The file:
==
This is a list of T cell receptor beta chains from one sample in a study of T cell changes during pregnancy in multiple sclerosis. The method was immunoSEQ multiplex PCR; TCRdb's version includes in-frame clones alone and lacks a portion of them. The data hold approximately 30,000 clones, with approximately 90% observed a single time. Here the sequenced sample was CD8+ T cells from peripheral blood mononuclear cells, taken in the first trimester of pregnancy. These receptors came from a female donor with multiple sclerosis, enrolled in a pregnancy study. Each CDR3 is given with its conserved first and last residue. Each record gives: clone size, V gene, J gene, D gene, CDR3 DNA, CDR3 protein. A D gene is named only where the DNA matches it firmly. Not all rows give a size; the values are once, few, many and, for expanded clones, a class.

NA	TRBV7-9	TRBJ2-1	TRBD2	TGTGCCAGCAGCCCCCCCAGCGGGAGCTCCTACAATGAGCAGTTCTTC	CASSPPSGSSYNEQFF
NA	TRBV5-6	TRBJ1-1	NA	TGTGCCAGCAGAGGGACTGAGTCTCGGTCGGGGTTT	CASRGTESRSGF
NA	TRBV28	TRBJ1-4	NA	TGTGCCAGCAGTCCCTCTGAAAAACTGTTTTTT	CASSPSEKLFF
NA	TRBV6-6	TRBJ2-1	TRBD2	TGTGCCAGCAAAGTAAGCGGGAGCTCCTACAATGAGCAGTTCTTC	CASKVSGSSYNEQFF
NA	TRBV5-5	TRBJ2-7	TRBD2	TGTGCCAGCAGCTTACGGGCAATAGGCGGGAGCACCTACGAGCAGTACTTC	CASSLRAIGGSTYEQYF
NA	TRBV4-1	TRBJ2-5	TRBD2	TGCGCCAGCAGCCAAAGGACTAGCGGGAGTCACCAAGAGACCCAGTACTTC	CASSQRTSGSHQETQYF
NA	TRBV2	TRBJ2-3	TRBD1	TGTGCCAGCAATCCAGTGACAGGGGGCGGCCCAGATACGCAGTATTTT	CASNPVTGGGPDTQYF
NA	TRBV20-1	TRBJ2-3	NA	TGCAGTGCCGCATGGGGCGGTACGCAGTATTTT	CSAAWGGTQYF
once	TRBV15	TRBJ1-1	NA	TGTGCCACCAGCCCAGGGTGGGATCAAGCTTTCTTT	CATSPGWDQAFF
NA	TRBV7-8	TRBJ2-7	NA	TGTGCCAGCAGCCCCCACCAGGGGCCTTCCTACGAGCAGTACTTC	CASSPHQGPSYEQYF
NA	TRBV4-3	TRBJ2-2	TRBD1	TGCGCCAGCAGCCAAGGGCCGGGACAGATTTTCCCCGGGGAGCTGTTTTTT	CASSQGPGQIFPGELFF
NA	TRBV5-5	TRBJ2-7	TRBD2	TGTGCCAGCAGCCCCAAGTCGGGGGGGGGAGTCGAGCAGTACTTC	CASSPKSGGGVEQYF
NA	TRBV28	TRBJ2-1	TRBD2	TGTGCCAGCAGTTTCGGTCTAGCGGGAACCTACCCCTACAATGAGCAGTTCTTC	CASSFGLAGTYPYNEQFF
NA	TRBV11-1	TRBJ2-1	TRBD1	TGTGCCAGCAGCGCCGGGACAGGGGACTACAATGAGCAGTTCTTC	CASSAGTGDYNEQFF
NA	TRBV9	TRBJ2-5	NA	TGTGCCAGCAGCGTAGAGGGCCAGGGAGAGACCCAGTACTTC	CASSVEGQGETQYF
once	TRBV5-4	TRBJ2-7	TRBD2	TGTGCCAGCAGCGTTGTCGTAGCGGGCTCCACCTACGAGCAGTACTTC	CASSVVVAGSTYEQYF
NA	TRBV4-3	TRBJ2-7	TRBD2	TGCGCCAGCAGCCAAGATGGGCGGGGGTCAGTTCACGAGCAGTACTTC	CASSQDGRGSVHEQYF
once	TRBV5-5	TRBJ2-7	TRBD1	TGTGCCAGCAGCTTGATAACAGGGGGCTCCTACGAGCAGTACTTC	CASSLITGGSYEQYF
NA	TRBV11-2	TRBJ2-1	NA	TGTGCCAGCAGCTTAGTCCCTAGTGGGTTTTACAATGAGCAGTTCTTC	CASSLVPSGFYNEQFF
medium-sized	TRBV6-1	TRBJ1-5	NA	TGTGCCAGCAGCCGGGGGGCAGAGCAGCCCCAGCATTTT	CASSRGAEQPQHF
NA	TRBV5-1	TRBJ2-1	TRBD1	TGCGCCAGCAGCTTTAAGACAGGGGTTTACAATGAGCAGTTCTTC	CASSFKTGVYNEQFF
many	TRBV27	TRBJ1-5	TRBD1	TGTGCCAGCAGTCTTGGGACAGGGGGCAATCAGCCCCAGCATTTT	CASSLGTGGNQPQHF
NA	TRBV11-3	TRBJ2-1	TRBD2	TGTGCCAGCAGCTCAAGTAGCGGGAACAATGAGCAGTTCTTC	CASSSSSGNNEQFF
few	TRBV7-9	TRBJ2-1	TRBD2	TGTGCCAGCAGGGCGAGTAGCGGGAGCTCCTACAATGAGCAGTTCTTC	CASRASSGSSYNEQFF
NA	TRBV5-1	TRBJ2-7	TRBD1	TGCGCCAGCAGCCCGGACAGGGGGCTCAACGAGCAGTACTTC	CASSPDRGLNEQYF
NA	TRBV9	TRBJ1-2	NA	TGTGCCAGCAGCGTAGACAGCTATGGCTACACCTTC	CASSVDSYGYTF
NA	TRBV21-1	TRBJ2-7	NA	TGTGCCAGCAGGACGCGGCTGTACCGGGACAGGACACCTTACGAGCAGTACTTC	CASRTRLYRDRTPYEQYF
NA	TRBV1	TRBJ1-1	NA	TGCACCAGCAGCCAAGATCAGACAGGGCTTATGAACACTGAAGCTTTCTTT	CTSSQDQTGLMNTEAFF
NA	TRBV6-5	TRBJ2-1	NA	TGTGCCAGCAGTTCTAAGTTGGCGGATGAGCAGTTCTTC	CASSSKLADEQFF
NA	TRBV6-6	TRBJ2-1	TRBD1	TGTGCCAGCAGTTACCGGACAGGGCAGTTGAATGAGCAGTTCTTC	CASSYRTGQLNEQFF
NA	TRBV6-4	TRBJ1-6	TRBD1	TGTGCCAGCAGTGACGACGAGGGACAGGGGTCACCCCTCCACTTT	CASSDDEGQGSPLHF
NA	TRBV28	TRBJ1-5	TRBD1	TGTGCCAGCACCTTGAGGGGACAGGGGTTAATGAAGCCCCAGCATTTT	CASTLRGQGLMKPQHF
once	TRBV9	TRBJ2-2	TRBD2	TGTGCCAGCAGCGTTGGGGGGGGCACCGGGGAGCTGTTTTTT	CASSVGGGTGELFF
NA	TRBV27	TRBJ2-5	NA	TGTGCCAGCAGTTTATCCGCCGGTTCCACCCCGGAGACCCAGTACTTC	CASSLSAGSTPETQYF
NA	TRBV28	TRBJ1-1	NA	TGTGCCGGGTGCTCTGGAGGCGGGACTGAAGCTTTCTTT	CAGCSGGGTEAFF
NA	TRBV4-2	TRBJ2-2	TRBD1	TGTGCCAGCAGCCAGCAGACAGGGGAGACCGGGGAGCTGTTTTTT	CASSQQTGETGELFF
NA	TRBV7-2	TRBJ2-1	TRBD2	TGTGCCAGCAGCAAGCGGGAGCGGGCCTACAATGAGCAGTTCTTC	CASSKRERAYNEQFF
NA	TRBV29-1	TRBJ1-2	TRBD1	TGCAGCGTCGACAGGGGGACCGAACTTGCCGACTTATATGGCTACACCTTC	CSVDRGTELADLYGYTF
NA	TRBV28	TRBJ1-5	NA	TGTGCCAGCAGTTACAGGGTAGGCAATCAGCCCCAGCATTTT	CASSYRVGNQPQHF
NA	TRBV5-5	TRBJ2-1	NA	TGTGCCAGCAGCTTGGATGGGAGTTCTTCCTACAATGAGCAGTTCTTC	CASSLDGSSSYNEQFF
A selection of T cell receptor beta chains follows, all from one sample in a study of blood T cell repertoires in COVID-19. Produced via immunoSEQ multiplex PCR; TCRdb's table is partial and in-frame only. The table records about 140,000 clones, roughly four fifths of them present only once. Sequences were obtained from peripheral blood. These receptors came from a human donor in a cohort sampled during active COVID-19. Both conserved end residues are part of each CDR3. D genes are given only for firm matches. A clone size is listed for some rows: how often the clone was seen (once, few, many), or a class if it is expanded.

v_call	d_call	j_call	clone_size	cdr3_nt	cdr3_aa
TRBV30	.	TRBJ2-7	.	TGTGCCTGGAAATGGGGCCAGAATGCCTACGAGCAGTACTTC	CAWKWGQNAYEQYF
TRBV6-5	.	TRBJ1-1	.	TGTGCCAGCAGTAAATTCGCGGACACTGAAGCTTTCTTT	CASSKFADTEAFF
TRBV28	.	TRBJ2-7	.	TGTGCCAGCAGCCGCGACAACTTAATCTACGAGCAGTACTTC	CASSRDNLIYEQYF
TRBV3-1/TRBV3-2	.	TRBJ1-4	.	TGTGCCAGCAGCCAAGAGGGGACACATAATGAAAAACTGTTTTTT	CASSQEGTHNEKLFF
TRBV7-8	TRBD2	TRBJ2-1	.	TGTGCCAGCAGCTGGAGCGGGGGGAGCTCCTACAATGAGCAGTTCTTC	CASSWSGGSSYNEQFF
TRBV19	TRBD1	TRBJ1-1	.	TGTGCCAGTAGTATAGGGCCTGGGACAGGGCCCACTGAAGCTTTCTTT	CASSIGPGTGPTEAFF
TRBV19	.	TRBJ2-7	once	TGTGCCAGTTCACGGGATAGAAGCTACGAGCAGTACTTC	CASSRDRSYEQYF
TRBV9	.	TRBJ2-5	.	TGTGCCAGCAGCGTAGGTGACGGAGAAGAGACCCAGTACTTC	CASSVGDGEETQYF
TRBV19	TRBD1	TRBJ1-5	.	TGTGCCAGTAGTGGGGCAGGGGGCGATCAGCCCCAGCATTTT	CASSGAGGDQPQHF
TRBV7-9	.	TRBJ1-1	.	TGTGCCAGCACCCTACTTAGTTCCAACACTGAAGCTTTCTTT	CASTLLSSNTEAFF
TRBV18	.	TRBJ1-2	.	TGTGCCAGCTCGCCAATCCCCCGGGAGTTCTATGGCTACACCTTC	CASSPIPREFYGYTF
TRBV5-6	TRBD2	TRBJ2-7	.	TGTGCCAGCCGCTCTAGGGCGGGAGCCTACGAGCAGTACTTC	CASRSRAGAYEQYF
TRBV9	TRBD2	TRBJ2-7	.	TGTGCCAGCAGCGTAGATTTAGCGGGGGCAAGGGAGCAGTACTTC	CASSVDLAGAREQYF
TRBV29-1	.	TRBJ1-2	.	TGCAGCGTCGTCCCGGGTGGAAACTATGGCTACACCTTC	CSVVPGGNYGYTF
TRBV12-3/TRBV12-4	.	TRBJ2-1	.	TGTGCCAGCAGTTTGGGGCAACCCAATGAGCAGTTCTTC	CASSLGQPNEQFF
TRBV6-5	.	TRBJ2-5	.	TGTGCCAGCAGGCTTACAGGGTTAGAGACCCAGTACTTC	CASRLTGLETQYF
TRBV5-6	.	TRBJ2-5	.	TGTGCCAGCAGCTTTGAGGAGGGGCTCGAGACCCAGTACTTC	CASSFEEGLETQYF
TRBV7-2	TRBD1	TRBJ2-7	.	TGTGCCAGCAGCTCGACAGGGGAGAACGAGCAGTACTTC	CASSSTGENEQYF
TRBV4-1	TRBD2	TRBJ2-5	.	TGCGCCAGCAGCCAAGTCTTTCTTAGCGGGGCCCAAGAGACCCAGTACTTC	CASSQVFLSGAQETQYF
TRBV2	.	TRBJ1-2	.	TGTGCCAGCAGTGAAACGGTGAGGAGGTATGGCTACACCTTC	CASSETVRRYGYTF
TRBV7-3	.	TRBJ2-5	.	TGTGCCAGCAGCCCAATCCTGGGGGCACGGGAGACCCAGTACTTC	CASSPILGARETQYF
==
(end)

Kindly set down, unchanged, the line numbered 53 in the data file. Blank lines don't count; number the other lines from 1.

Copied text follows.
TRBV7-9	.	TRBJ1-1	.	TGTGCCAGCACCCTACTTAGTTCCAACACTGAAGCTTTCTTT	CASTLLSSNTEAFF